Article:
Harland Sanders

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Harland David Sanders, better known as Colonel Sanders (September 9, 1890 – December 16, 1980) was an American entrepreneur who founded Kentucky Fried Chicken. His image is omnipresent in the chain's advertising and packaging, and his name is sometimes used as a synonym for the Kentucky Fried Chicken product or restaurant itself.

Contents

Early life and career

Sanders was born to a Presbyterian family in Henryville, Indiana. His father, Wilbur David Sanders, died when Harland was five years old, and, since his mother worked, he was required to cook for his family. He dropped out of school in seventh grade. When his mother remarried, he ran away from home because his stepfather beat him.[citation needed] Sanders enlisted in the United States Army at the age of sixteen (by falsifying his date of birth on his enlistment application), and completed his entire service commitment in Cuba.[citation needed] During his early years, Sanders held many jobs, including: steamboat pilot, insurance salesman, railroad fireman and farmer.[2] He had a son, Harland, Jr., who died at an early age, and two daughters, Margaret Sanders and Mildred Sanders Ruggles.[3][4]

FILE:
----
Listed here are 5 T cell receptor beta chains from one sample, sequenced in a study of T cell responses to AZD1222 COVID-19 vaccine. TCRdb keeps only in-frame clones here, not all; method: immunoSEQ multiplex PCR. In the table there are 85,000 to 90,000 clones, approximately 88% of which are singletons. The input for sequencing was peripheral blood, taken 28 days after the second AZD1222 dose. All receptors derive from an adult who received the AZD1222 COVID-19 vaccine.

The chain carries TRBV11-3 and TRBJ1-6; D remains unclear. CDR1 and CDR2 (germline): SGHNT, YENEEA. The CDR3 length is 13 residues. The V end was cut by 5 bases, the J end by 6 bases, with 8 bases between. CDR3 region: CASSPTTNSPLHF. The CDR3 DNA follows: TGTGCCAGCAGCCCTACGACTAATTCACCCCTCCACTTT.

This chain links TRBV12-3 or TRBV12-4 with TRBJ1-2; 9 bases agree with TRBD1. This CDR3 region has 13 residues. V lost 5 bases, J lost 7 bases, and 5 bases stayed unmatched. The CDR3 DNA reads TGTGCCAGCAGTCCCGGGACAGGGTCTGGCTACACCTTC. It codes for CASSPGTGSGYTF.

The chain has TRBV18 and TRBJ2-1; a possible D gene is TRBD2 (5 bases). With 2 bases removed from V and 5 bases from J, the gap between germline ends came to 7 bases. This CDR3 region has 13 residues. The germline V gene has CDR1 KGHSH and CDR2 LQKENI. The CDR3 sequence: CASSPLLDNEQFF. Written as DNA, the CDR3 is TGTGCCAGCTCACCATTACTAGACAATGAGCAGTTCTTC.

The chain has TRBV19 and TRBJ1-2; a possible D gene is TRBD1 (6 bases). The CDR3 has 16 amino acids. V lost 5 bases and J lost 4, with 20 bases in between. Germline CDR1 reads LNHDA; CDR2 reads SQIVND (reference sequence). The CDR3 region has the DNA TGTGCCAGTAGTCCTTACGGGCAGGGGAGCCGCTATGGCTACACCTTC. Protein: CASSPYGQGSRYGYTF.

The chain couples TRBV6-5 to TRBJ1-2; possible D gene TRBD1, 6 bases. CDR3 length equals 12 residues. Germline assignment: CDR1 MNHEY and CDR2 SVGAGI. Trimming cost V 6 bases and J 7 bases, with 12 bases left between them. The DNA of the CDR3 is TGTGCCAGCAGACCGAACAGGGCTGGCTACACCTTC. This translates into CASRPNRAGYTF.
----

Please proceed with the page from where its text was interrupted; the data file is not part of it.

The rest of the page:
At the age of 40, Sanders cooked chicken dishes and other meals for people who stopped at his service station in Corbin, Kentucky. Since he did not have a restaurant, he served customers in his living quarters located at the service station. His local popularity grew, and Sanders moved to a motel and restaurant (seated 142 people) where he worked as the chef. Over the next nine years, he developed his "secret recipe" for frying chicken. He made use of a pressure fryer that allowed the chicken to be cooked much faster than by pan frying.

He was given the honorary title "Kentucky Colonel" in 1935 by Governor Ruby Laffoon. He was "re-commissioned" as such in 1950 by Governor Lawrence Wetherby.[5]

It wasn't until 1950 that Sanders began developing his distinctive appearance, growing his trademark mustache and goatee and donning a white suit and string tie.[5] He never wore anything else in public during the last 20 years of his life, using a heavy wool suit in the winter and a light cotton suit in the summer.[2]

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